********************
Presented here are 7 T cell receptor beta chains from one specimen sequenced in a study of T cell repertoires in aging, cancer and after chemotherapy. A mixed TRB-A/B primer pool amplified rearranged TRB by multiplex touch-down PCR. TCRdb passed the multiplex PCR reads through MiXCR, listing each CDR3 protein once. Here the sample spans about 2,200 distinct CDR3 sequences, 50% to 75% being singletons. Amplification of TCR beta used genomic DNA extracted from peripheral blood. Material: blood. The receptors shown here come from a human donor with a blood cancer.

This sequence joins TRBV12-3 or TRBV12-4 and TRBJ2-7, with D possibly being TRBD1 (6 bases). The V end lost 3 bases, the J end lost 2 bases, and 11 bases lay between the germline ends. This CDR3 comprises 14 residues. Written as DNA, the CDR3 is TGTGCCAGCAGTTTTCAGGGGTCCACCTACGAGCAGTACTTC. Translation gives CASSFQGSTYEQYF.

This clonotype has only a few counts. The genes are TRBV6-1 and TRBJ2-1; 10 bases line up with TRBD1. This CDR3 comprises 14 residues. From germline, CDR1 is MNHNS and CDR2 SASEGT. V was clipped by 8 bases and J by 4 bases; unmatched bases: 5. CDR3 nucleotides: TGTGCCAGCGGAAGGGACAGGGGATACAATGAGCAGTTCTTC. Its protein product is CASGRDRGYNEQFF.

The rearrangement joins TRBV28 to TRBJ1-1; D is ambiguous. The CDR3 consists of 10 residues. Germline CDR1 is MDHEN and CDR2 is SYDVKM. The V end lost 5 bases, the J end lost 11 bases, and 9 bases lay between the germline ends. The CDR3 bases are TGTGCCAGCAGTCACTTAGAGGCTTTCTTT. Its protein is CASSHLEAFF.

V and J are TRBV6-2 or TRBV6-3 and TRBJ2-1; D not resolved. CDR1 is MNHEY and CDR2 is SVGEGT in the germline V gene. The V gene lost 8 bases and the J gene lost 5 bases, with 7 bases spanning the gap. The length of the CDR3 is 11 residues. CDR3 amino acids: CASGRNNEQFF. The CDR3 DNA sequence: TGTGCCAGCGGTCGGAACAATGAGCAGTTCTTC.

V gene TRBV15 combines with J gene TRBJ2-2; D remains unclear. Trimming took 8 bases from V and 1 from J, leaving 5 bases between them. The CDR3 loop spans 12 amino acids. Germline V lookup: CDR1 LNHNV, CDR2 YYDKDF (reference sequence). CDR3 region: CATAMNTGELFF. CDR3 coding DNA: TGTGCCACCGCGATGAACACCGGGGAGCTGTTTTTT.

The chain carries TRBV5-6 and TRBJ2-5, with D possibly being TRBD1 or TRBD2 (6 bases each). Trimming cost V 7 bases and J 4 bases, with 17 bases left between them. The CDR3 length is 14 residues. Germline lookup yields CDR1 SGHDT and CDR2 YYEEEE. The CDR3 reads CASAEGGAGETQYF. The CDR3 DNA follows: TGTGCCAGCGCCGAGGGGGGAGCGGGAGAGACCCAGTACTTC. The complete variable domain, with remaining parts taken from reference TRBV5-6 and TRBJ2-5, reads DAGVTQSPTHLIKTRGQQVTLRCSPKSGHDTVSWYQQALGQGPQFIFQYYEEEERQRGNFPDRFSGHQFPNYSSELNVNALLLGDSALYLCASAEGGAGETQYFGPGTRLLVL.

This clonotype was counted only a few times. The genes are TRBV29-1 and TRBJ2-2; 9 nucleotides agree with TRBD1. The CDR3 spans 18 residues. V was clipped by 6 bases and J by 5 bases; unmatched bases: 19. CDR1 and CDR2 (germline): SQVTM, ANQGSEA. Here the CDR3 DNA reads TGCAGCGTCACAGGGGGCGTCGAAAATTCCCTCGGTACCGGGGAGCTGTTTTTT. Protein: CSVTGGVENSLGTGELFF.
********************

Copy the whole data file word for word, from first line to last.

Presented here are 7 T cell receptor beta chains from one specimen sequenced in a study of T cell repertoires in aging, cancer and after chemotherapy. A mixed TRB-A/B primer pool amplified rearranged TRB by multiplex touch-down PCR. TCRdb passed the multiplex PCR reads through MiXCR, listing each CDR3 protein once. Here the sample spans about 2,200 distinct CDR3 sequences, 50% to 75% being singletons. Amplification of TCR beta used genomic DNA extracted from peripheral blood. Material: blood. The receptors shown here come from a human donor with a blood cancer.

This sequence joins TRBV12-3 or TRBV12-4 and TRBJ2-7, with D possibly being TRBD1 (6 bases). The V end lost 3 bases, the J end lost 2 bases, and 11 bases lay between the germline ends. This CDR3 comprises 14 residues. Written as DNA, the CDR3 is TGTGCCAGCAGTTTTCAGGGGTCCACCTACGAGCAGTACTTC. Translation gives CASSFQGSTYEQYF.

This clonotype has only a few counts. The genes are TRBV6-1 and TRBJ2-1; 10 bases line up with TRBD1. This CDR3 comprises 14 residues. From germline, CDR1 is MNHNS and CDR2 SASEGT. V was clipped by 8 bases and J by 4 bases; unmatched bases: 5. CDR3 nucleotides: TGTGCCAGCGGAAGGGACAGGGGATACAATGAGCAGTTCTTC. Its protein product is CASGRDRGYNEQFF.

The rearrangement joins TRBV28 to TRBJ1-1; D is ambiguous. The CDR3 consists of 10 residues. Germline CDR1 is MDHEN and CDR2 is SYDVKM. The V end lost 5 bases, the J end lost 11 bases, and 9 bases lay between the germline ends. The CDR3 bases are TGTGCCAGCAGTCACTTAGAGGCTTTCTTT. Its protein is CASSHLEAFF.

V and J are TRBV6-2 or TRBV6-3 and TRBJ2-1; D not resolved. CDR1 is MNHEY and CDR2 is SVGEGT in the germline V gene. The V gene lost 8 bases and the J gene lost 5 bases, with 7 bases spanning the gap. The length of the CDR3 is 11 residues. CDR3 amino acids: CASGRNNEQFF. The CDR3 DNA sequence: TGTGCCAGCGGTCGGAACAATGAGCAGTTCTTC.

V gene TRBV15 combines with J gene TRBJ2-2; D remains unclear. Trimming took 8 bases from V and 1 from J, leaving 5 bases between them. The CDR3 loop spans 12 amino acids. Germline V lookup: CDR1 LNHNV, CDR2 YYDKDF (reference sequence). CDR3 region: CATAMNTGELFF. CDR3 coding DNA: TGTGCCACCGCGATGAACACCGGGGAGCTGTTTTTT.

The chain carries TRBV5-6 and TRBJ2-5, with D possibly being TRBD1 or TRBD2 (6 bases each). Trimming cost V 7 bases and J 4 bases, with 17 bases left between them. The CDR3 length is 14 residues. Germline lookup yields CDR1 SGHDT and CDR2 YYEEEE. The CDR3 reads CASAEGGAGETQYF. The CDR3 DNA follows: TGTGCCAGCGCCGAGGGGGGAGCGGGAGAGACCCAGTACTTC. The complete variable domain, with remaining parts taken from reference TRBV5-6 and TRBJ2-5, reads DAGVTQSPTHLIKTRGQQVTLRCSPKSGHDTVSWYQQALGQGPQFIFQYYEEEERQRGNFPDRFSGHQFPNYSSELNVNALLLGDSALYLCASAEGGAGETQYFGPGTRLLVL.

This clonotype was counted only a few times. The genes are TRBV29-1 and TRBJ2-2; 9 nucleotides agree with TRBD1. The CDR3 spans 18 residues. V was clipped by 6 bases and J by 5 bases; unmatched bases: 19. CDR1 and CDR2 (germline): SQVTM, ANQGSEA. Here the CDR3 DNA reads TGCAGCGTCACAGGGGGCGTCGAAAATTCCCTCGGTACCGGGGAGCTGTTTTTT. Protein: CSVTGGVENSLGTGELFF.